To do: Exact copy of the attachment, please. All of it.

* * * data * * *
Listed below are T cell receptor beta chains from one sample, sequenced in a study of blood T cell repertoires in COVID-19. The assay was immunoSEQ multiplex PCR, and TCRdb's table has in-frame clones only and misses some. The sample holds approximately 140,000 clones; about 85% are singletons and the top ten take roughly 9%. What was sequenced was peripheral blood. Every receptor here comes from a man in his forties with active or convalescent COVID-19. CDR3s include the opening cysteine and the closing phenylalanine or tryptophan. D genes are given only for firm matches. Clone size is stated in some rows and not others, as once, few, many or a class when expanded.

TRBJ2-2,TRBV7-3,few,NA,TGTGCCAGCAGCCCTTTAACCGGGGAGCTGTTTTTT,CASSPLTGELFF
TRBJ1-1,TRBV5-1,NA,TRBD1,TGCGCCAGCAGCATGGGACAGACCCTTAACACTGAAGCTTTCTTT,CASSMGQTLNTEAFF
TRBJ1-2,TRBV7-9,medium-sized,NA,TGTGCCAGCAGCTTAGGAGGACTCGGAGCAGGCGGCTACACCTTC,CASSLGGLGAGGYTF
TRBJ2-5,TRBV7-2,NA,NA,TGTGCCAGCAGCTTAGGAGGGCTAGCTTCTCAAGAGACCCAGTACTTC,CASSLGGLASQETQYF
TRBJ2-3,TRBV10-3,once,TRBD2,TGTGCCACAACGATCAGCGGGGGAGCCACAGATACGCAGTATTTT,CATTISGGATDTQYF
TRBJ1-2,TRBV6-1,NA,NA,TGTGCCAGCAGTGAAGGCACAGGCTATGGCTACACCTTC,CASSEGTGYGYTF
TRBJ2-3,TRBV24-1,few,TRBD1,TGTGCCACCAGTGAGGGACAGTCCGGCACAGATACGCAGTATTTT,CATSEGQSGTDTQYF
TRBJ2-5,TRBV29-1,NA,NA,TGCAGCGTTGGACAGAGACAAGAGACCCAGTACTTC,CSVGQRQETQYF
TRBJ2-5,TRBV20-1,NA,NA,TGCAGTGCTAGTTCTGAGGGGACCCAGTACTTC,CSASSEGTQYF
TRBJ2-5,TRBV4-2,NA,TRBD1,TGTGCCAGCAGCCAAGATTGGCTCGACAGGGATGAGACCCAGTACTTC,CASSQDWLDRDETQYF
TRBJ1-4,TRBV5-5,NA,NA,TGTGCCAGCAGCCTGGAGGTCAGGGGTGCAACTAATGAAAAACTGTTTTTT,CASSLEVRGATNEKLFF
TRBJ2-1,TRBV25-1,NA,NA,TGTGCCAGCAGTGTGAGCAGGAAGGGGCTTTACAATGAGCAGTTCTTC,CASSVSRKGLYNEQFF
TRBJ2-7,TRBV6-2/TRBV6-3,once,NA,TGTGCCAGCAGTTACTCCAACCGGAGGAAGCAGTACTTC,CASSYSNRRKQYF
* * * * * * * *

Listed below are T cell receptor beta chains from one sample, sequenced in a study of blood T cell repertoires in COVID-19. The assay was immunoSEQ multiplex PCR, and TCRdb's table has in-frame clones only and misses some. The sample holds approximately 140,000 clones; about 85% are singletons and the top ten take roughly 9%. What was sequenced was peripheral blood. Every receptor here comes from a man in his forties with active or convalescent COVID-19. CDR3s include the opening cysteine and the closing phenylalanine or tryptophan. D genes are given only for firm matches. Clone size is stated in some rows and not others, as once, few, many or a class when expanded.

TRBJ2-2,TRBV7-3,few,NA,TGTGCCAGCAGCCCTTTAACCGGGGAGCTGTTTTTT,CASSPLTGELFF
TRBJ1-1,TRBV5-1,NA,TRBD1,TGCGCCAGCAGCATGGGACAGACCCTTAACACTGAAGCTTTCTTT,CASSMGQTLNTEAFF
TRBJ1-2,TRBV7-9,medium-sized,NA,TGTGCCAGCAGCTTAGGAGGACTCGGAGCAGGCGGCTACACCTTC,CASSLGGLGAGGYTF
TRBJ2-5,TRBV7-2,NA,NA,TGTGCCAGCAGCTTAGGAGGGCTAGCTTCTCAAGAGACCCAGTACTTC,CASSLGGLASQETQYF
TRBJ2-3,TRBV10-3,once,TRBD2,TGTGCCACAACGATCAGCGGGGGAGCCACAGATACGCAGTATTTT,CATTISGGATDTQYF
TRBJ1-2,TRBV6-1,NA,NA,TGTGCCAGCAGTGAAGGCACAGGCTATGGCTACACCTTC,CASSEGTGYGYTF
TRBJ2-3,TRBV24-1,few,TRBD1,TGTGCCACCAGTGAGGGACAGTCCGGCACAGATACGCAGTATTTT,CATSEGQSGTDTQYF
TRBJ2-5,TRBV29-1,NA,NA,TGCAGCGTTGGACAGAGACAAGAGACCCAGTACTTC,CSVGQRQETQYF
TRBJ2-5,TRBV20-1,NA,NA,TGCAGTGCTAGTTCTGAGGGGACCCAGTACTTC,CSASSEGTQYF
TRBJ2-5,TRBV4-2,NA,TRBD1,TGTGCCAGCAGCCAAGATTGGCTCGACAGGGATGAGACCCAGTACTTC,CASSQDWLDRDETQYF
TRBJ1-4,TRBV5-5,NA,NA,TGTGCCAGCAGCCTGGAGGTCAGGGGTGCAACTAATGAAAAACTGTTTTTT,CASSLEVRGATNEKLFF
TRBJ2-1,TRBV25-1,NA,NA,TGTGCCAGCAGTGTGAGCAGGAAGGGGCTTTACAATGAGCAGTTCTTC,CASSVSRKGLYNEQFF
TRBJ2-7,TRBV6-2/TRBV6-3,once,NA,TGTGCCAGCAGTTACTCCAACCGGAGGAAGCAGTACTTC,CASSYSNRRKQYF